A year ago, two companies deployed the technology at multiple hotels throughout London and Paris. Invengo began further developing the app and business-analytics software, and the company is now releasing the function as Acuity Connect.

Invengo Textile Services’ Fabrice Morini

Companies can purchase the solution from the linen service providers, or directly from Invengo. They can also use Invengo handheld readers, or those from ATID or other technology providers. Invengo provides the Acuity Connect app, which can be downloaded on an Android- or iOS-based smartphone or tablet.

When a linen provider delivers clean linens to the hotel, employees use a handheld reader that can be waved above or near the cage to capture all items in that load. The handheld reader typically forwards that data to the user’s mobile phone via a Bluetooth connection, and the app on the phone then updates the inventory count to indicate which items have arrived and are now considered available for use.

Hotel managers can utilize that data to dispatch the linens to the appropriate locations, such as specific floors. With the app and a handheld reader, personnel can update the items’ locations as they are sent to a certain floor, for instance, or to a linen-storage area.

When soiled linens are sent back to the service provider, the hotel employee can use a handheld device once more to read the tags of the items being sent for laundry services. In that way, the hotel has an up-to-date inventory list of what is onsite.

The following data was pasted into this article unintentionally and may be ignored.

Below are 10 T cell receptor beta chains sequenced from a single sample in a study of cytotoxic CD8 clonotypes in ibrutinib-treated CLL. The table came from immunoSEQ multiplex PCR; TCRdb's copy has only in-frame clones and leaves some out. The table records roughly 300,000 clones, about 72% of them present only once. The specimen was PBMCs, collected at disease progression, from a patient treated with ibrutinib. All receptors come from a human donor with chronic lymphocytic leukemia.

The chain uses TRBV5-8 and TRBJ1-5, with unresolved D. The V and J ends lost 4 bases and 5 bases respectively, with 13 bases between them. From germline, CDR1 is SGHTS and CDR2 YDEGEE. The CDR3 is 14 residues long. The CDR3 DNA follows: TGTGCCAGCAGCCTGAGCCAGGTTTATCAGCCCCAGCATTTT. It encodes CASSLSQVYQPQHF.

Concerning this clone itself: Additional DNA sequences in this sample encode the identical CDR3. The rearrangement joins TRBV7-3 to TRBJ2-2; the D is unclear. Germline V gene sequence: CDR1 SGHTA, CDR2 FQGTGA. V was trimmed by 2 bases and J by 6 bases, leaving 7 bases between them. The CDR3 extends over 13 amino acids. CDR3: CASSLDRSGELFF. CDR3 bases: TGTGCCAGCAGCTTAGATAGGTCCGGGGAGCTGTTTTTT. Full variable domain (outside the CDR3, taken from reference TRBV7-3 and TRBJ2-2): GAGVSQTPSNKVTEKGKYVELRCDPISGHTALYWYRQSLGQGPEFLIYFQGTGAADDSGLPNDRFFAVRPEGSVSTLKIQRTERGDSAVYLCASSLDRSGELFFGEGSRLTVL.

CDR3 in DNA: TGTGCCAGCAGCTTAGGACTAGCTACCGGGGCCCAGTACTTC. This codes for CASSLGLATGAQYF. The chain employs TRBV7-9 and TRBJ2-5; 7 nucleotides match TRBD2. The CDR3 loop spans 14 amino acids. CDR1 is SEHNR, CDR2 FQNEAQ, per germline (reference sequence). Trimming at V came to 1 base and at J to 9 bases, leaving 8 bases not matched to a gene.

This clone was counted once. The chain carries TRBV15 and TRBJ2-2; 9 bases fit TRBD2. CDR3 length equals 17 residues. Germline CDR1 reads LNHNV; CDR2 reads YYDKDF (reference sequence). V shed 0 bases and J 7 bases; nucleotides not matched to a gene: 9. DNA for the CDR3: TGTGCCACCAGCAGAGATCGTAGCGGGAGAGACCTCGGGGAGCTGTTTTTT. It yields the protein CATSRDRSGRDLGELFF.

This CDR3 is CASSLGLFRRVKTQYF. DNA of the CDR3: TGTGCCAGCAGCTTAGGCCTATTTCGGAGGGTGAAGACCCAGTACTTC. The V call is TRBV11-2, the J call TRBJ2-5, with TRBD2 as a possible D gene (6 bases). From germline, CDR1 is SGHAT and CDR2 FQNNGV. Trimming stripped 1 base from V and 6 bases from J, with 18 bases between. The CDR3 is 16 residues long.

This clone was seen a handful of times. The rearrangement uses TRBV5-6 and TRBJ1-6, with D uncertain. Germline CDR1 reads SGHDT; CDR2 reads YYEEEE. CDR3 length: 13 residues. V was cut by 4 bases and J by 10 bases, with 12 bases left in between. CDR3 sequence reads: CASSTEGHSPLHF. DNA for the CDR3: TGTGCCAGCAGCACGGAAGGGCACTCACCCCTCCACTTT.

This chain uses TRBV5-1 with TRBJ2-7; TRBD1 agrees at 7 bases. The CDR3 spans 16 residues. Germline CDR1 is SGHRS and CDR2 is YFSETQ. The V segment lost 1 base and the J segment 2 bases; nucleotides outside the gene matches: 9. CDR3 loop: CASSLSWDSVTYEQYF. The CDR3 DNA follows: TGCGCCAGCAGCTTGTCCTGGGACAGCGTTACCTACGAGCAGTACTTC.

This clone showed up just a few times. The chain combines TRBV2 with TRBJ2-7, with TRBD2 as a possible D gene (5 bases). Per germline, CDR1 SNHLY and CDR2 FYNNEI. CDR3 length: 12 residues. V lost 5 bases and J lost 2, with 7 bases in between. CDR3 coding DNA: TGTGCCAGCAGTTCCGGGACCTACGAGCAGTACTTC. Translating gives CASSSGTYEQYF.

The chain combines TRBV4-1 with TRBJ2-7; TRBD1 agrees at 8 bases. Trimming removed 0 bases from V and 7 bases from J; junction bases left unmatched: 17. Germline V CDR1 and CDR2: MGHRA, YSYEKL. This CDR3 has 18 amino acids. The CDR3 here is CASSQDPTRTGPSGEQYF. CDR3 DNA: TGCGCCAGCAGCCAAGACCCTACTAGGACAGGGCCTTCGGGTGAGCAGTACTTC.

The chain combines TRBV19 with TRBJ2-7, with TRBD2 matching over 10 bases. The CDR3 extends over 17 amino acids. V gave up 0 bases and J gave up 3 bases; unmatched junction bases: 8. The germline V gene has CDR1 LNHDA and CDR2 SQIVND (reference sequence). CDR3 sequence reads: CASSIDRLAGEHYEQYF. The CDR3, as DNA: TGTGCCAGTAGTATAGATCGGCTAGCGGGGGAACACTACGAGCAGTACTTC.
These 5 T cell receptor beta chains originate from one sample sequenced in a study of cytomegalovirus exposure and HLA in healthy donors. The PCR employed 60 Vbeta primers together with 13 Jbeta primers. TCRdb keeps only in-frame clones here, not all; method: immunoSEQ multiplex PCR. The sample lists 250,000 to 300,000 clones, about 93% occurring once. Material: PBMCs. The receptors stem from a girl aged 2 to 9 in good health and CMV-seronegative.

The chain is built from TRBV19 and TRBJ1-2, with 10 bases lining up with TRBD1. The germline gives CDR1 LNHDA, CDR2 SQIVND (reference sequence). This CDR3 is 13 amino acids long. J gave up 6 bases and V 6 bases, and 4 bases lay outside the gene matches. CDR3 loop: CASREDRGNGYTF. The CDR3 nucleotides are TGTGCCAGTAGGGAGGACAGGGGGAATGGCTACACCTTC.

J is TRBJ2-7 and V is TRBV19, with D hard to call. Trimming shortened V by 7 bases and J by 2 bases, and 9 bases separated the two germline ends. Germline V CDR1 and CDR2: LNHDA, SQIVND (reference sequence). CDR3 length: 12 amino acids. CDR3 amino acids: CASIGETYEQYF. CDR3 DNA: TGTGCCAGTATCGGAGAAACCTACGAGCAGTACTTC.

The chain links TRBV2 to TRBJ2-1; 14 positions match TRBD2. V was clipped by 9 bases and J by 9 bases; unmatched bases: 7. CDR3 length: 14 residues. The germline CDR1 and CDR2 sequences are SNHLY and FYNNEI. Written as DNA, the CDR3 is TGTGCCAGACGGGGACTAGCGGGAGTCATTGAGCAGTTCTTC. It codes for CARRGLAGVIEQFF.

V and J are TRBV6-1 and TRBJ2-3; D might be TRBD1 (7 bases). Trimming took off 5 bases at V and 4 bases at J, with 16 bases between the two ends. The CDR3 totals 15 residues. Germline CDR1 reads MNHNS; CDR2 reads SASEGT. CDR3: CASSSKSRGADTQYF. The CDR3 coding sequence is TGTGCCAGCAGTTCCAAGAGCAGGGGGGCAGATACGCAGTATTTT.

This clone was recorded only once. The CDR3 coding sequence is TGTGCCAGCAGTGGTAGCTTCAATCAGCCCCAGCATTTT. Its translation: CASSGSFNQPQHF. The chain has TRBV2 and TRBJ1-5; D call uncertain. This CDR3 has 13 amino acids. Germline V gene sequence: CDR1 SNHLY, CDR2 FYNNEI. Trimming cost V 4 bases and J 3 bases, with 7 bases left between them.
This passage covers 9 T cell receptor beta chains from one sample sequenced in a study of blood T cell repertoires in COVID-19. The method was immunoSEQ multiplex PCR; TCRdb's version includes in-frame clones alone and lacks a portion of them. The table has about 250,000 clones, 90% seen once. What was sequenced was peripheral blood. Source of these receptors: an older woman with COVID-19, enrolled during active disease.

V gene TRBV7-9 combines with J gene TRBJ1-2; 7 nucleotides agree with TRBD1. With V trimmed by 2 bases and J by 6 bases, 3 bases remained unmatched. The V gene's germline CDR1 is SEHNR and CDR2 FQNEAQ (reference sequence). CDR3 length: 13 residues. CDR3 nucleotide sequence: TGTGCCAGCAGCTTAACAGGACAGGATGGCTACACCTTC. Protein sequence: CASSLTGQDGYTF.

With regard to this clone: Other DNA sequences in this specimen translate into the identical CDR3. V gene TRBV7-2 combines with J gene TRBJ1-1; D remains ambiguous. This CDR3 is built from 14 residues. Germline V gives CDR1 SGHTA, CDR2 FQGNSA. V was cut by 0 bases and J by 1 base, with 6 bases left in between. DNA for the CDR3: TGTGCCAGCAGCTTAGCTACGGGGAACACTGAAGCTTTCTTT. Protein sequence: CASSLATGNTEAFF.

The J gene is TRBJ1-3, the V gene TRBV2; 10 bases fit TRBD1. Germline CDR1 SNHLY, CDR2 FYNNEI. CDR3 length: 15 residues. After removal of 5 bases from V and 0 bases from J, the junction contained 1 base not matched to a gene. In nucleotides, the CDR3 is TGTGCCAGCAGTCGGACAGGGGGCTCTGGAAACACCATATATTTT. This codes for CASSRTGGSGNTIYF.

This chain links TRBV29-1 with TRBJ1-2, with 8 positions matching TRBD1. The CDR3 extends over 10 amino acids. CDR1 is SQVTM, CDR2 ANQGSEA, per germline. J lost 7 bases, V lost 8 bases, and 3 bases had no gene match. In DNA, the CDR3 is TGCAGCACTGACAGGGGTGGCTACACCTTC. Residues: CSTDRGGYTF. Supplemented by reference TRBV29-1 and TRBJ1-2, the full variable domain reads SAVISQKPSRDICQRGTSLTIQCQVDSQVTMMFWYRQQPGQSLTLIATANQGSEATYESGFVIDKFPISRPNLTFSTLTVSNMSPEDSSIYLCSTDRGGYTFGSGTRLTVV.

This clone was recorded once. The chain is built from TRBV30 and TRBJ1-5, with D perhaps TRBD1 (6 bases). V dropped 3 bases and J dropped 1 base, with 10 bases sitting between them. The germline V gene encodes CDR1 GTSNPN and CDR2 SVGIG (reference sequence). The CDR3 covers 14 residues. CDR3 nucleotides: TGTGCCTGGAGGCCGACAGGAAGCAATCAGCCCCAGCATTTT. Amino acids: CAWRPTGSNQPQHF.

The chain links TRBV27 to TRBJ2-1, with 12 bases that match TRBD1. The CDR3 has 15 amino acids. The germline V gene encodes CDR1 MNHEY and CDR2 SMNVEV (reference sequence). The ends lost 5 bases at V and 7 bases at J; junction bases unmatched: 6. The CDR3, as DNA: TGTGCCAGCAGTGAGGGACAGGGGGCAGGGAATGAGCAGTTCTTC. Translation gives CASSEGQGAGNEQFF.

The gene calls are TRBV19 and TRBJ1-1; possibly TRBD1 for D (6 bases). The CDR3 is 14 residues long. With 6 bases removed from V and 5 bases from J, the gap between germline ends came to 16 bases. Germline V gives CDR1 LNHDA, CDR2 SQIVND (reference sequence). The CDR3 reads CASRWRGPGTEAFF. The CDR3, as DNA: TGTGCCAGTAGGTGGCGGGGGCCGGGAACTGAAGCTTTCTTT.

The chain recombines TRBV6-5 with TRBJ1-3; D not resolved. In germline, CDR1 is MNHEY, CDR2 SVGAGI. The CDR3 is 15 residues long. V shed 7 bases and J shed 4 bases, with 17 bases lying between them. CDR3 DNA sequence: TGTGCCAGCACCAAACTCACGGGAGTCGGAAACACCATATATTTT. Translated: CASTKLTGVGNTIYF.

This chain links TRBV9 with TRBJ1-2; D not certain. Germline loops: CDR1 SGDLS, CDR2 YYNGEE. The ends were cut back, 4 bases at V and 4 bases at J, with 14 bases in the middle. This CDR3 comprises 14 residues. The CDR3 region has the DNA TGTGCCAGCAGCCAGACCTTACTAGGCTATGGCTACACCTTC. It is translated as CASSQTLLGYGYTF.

If the hotel chooses to share its data with the laundry service provider, it could also forward the data to that company regarding what specific items are being sent back for laundering. The service provider could then use that information to create a replenishment list. The hotel can also conduct inventory checks by dispatching a worker with a handheld reader through the rooms and storage areas to identify what linens are on hand, and which ones may have gone missing.

The benefits for hotels can be found in the analytics, Morini says. For instance, a company using Acuity Connect can not only ensure that it never runs out of linens, but also identify when it has linens onsite that are not being used. In that way, the hotel and the service provider can better optimize what products they keep onsite, and thus order more or fewer of specific items accordingly.

At present, 25 to 30 laundry service providers across Europe are using the Acuity system, and many hotels could use the tags already on the products they receive from those companies. Invengo sends its EPC UHF laundry tags to its customers’ linen manufacturers, so that they can be applied as products are being made.

Since each RFID tag has a unique ID number encoded on it, the linen company—and now the hotel as well—can use that tag to track the product’s lifetime. This includes such details as when an item was manufactured, how often it was laundered and when it needed to be discarded.